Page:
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Picard plays an 'Escape the Room' game - the first of a double bill of the Captain's solo missions
Picard is reading a book while giving an exposition dump when he is suddenly kidnapped by a miniature 2001 space monolith. He wakes up in a small set with some random aliens. Meanwhile, the Enterprise crew are panicking about strange energy readings in the Captain’s quarters, and when they arrive there they find his doppelganger. Wonder how long it will take to work that out... most of the episode, probably.
Picard gets to hang out in a prison with a Bolean cadet, an arrogant Mizarian, and a belligerent Chalnoth. It sounds like the set up for a terrible joke, but no, it’s just the set up for a so-so episode. More interesting than the mystery in the jail cell is just how much carnage fake Picard can cause on the Enterprise-D before the crew suspect him. Dropping in on the poker game is one thing, flirting with Dr Crusher is quite another, but when he bursts into song in Ten Forward the jig is well and truly up.
Imprisoned Picard solves the mystery using the ol’ ‘information you shouldn’t have’ trick, and reveals the alien captors, who were experimenting on other species in order to learn about leadership, which is a concept their culture lacks. Quite how they managed to implement such an elaborate scheme without leaders - let alone decide to do so! - is never quite resolved.
Yes, we’re still recovering from the massive overspend that was “Yesterday’s Enterprise”, so we get yet another bottle show like “The Offspring” to save on costs. Some well made-up guest stars and one tiny minimalist set is all we get to work with, and when I say ‘tiny’, I mean it - take a look!
Michael Piller suggests that this story was motivated by putting some meat on the bones of Picard's character:
We wanted to come up with some real fun for both Patrick the actor and Jean-Luc the character, so we came up with this idea. It might have been two ideas put into one. One was Picard gets stuck in a no-exit situation, and a false Picard takes his place on the Enterprise. I loved the stuff on the Enterprise, wonderful character stuff and Patrick was wonderful. I thought it was a good, solid show and immediately following that was “Captain's Holiday”, which, again, was borne out of the fact that we wanted to give the captain some characterization.
I find it interesting that the Enterprise-D is rendezvousing with the USS Hood in this episode. You may recall that the Hood brought Riker to the Enterprise in “Encounter at Farpoint, Part One”, and we already had a call back to the Hood this season when it was going to back up the Enterprise in the Romulan Neutral Zone for “The Defector”. Astonishingly, the Hood is going to be mentioned again in “Tin Man”, in just two weeks time. What is it about the Hood that makes it turn up again and again this season? I doubt anyone has an answer for this one.
As a bottle show, this episode is all about the roles, and perhaps the best aspect of the episode is that we get to mix things up with the regular crew by throwing in Picard’s doppelganger. This must also have been fun for Patrick Stewart, as few actors can resist an ‘evil twin’ opportunity, even if this one isn’t exactly evil, not even malicious, just rather quirkily messed up. It’s fun that they give Gates McFadden a scene with the fake Picard, and it’s a great moment when she finally yields to his advances only to be kicked out into the corridor.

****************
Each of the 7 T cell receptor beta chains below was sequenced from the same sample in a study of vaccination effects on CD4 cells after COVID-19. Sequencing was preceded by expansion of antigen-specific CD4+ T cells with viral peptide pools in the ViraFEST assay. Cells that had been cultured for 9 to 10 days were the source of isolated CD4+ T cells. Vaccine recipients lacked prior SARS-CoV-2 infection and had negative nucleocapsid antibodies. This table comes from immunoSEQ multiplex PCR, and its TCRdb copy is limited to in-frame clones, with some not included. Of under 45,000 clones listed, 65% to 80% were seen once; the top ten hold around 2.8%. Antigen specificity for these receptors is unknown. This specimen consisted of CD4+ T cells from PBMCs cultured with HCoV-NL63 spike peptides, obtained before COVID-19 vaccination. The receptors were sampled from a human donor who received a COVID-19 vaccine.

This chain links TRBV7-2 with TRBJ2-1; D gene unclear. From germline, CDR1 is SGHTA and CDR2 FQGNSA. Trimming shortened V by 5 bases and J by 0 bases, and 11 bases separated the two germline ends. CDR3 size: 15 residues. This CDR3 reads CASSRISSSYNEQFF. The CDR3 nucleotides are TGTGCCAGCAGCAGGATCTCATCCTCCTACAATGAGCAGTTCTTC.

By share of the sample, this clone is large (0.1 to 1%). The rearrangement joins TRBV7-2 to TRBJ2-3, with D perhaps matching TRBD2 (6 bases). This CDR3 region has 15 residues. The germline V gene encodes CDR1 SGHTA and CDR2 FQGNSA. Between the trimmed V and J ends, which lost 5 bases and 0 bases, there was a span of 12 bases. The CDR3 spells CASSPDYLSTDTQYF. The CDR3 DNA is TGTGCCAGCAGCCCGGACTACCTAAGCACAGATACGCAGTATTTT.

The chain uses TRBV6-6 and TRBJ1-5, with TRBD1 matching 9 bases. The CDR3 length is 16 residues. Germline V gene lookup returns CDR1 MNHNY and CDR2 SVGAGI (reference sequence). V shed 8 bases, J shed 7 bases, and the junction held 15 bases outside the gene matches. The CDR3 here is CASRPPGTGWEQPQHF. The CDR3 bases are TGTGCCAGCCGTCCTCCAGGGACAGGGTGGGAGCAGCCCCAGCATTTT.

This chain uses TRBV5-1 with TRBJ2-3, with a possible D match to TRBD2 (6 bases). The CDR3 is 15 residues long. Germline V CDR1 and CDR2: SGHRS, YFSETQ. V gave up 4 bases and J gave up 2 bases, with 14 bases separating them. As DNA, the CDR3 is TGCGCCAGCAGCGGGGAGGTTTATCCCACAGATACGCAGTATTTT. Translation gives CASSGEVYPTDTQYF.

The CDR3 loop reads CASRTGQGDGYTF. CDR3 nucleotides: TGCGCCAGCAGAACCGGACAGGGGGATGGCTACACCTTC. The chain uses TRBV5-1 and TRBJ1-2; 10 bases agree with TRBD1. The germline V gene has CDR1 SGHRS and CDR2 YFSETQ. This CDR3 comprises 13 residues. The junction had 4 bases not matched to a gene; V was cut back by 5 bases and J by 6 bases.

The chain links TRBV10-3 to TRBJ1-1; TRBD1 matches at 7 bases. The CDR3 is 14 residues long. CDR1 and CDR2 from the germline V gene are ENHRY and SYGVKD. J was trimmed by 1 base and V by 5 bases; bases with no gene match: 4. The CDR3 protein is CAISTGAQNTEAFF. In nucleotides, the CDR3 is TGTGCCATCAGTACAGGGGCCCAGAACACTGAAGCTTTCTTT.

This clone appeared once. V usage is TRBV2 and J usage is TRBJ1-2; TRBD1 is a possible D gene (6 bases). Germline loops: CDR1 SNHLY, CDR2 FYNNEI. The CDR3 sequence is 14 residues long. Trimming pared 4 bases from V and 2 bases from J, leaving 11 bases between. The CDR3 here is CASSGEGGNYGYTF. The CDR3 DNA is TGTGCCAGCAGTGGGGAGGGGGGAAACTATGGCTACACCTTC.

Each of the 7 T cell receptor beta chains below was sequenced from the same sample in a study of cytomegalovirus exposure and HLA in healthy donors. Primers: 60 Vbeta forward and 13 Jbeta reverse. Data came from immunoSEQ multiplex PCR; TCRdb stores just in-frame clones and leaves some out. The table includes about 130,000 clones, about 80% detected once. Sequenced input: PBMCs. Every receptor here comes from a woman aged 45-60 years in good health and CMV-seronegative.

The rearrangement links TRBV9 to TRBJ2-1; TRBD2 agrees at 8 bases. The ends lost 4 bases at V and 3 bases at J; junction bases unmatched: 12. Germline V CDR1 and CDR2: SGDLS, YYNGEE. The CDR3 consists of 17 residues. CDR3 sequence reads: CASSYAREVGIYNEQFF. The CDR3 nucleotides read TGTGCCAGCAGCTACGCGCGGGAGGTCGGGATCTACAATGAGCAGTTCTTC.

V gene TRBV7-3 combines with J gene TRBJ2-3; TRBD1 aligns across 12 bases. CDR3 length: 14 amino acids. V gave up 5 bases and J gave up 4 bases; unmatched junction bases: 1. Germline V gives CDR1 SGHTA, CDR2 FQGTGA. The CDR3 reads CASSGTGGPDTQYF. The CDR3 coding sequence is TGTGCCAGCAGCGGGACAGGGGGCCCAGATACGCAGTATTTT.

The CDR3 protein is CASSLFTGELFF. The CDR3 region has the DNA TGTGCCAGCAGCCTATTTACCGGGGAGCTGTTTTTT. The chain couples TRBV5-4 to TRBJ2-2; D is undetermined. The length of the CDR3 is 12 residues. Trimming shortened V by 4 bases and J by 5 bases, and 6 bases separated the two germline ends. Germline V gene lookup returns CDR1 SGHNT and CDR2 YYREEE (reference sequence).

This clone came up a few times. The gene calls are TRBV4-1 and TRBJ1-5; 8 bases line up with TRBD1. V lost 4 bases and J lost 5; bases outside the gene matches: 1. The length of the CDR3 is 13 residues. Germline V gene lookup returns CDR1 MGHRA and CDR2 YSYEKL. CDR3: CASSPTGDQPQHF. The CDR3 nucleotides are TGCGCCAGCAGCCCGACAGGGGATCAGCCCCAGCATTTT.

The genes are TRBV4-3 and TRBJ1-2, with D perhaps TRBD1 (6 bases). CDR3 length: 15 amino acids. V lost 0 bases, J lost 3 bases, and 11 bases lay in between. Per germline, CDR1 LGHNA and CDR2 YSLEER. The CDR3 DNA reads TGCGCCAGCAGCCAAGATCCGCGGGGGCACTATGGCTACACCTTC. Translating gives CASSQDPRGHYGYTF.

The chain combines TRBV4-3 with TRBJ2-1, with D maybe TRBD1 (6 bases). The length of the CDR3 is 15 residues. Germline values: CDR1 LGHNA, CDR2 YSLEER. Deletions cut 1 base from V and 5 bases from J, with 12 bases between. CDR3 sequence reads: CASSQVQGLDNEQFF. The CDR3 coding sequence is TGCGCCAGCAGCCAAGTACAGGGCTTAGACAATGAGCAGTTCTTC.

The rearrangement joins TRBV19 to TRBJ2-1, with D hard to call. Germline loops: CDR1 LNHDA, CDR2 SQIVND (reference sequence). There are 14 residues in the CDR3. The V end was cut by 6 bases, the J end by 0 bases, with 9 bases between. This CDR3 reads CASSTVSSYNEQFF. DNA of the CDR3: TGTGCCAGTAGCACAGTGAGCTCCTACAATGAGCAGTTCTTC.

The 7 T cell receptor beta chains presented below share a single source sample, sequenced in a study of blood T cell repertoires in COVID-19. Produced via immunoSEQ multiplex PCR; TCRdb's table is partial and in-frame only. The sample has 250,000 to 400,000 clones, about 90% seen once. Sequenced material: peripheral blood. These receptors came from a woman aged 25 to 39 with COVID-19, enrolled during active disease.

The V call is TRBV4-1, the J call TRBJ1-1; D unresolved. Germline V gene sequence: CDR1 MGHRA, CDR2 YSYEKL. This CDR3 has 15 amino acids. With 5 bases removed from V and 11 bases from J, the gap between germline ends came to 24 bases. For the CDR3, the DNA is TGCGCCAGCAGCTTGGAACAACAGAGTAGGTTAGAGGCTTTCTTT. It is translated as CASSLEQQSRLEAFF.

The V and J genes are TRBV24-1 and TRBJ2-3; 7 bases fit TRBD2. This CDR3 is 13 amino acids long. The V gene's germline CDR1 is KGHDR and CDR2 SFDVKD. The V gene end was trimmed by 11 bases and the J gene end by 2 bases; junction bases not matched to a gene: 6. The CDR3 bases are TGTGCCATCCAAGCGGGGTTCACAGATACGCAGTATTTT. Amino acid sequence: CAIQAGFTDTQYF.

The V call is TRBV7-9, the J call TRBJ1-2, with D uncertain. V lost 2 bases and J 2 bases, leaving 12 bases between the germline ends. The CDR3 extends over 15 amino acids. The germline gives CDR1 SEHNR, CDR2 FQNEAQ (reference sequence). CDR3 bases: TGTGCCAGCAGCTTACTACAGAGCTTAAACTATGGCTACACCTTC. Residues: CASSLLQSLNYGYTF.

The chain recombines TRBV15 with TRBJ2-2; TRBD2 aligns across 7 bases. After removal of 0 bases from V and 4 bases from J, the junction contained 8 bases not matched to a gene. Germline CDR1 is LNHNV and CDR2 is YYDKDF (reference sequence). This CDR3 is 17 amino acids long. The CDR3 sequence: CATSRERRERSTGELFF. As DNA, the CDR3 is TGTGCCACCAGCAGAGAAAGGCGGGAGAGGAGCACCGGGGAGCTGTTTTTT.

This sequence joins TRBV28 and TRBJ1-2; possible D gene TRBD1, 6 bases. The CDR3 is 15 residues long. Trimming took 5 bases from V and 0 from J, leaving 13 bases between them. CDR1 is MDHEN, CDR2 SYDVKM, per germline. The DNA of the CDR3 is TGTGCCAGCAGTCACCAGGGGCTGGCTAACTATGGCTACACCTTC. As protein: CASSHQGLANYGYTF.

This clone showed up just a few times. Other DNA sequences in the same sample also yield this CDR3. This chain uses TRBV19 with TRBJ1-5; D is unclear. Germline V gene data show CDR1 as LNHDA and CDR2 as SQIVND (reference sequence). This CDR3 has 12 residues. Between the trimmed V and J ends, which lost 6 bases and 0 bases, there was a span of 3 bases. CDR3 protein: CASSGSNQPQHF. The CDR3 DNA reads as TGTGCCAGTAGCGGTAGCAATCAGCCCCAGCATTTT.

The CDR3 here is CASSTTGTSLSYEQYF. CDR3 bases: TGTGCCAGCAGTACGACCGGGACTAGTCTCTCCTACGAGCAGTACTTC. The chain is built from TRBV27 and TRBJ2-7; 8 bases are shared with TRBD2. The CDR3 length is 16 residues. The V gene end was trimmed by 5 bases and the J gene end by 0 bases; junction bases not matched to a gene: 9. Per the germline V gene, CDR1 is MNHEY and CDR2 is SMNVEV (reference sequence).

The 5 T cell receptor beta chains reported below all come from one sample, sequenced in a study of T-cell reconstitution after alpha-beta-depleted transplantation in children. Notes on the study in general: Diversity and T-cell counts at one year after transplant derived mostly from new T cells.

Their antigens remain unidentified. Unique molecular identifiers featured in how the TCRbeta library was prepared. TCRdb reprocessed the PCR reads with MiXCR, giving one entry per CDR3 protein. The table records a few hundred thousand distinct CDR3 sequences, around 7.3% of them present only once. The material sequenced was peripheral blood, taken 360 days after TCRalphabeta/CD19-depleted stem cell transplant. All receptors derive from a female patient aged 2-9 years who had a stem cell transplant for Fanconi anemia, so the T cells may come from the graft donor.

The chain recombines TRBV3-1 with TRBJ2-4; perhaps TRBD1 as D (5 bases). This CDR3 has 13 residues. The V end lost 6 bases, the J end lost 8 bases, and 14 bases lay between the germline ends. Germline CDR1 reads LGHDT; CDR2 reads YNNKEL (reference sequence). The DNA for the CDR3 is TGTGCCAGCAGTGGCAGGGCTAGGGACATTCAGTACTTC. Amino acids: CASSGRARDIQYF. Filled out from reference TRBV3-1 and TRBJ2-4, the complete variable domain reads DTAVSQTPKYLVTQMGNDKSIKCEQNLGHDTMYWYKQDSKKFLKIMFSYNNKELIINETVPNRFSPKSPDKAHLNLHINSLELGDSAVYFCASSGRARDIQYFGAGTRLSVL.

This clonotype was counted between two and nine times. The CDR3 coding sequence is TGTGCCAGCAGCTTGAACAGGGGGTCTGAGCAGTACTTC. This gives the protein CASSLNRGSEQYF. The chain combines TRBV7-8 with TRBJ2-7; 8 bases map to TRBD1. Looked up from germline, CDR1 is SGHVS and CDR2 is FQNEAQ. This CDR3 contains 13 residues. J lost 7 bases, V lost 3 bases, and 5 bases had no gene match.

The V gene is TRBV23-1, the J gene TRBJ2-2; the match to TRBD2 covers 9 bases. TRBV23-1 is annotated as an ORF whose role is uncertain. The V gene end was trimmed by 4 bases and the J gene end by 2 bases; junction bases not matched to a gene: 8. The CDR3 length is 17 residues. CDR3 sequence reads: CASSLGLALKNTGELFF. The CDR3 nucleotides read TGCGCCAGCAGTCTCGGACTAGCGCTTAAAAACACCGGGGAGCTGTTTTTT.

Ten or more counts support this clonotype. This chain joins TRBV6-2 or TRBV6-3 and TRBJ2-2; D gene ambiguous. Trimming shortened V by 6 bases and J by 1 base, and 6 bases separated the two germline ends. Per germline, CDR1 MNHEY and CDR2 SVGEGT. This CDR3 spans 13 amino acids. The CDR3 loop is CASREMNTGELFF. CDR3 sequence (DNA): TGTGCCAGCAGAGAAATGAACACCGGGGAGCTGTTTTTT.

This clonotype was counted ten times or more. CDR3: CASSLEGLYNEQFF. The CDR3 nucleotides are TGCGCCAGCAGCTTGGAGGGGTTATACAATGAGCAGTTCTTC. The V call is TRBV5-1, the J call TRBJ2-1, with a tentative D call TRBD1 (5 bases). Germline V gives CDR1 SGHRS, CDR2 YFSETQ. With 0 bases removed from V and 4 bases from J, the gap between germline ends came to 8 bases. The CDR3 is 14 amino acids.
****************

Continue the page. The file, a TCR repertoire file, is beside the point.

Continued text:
The guest stars are an interesting bunch. First up, we meet Joycelyn O’Brien’s Bolean cadet, Mitena Haro. I’m afraid I don't get on very well with O’Brien's performance here, and her career is largely a dozen TV movies, this role, and a guest spot on Quantum Leap.
Reiner Schöne’s Esoqq has brilliant make-up, and is suitably threatening in the role, but the performance doesn't really go anywhere unfortunately.
Schöne had a very lengthy career both in US television and in German TV. As well as TNG, you may have seen him crop up in MacGyver, Babylon 5, and Sliders - not to mention Mortal Kombat: Annihilation, where he played Shinnok. He actually makes a brilliant villain when given the chance, but I do feel the make-up rather obscures his capacity to deliver here.
My absolutely favourite aspect of the episode, though, is Stephen Markle’s Kova Tholl, who is brilliantly annoying throughout, and provides a great deal of entertainment by being so.
His longest lasting role was as Lt Ted Loomis in the soap opera The Edge of Night during 1982, close to the end of its nearly thirty year run. You also might have seen him as Flynn in the Chuck Norris vehicle Invasion USA. I think it’s fair to say that his performance in this episode might be considered a career highlight!
I also note that the two aliens revealed at the end of the story are, weirdly, twin brothers - Jerry and Jeff Rector. Why twins? I have absolutely no idea. I guess the idea is that if you’re all really similar, you can’t appoint leaders. Even this feels like something of a stretch.
Models, Make-up, and Mattes
The monolith in the opening sequence is pretty distinctive and sets up the sense of mystery rather well.
But this one’s a triumph for the make-up department all the way, with some great alien designs, as the pictures above make clear. But I also want to share something very special for any DS9 fans. That outfit that Esoqq is wearing…? It will go on to be the redressed as the costume for that loveable barfly at Quarks, Morn.
We’ll get to see Morn in TNG in season six, wearing this very same (modified) outfit. For now, however, drink in the make-up, and relax into the warm nonsense that is the plot of this moderately charming cost-saving episode.
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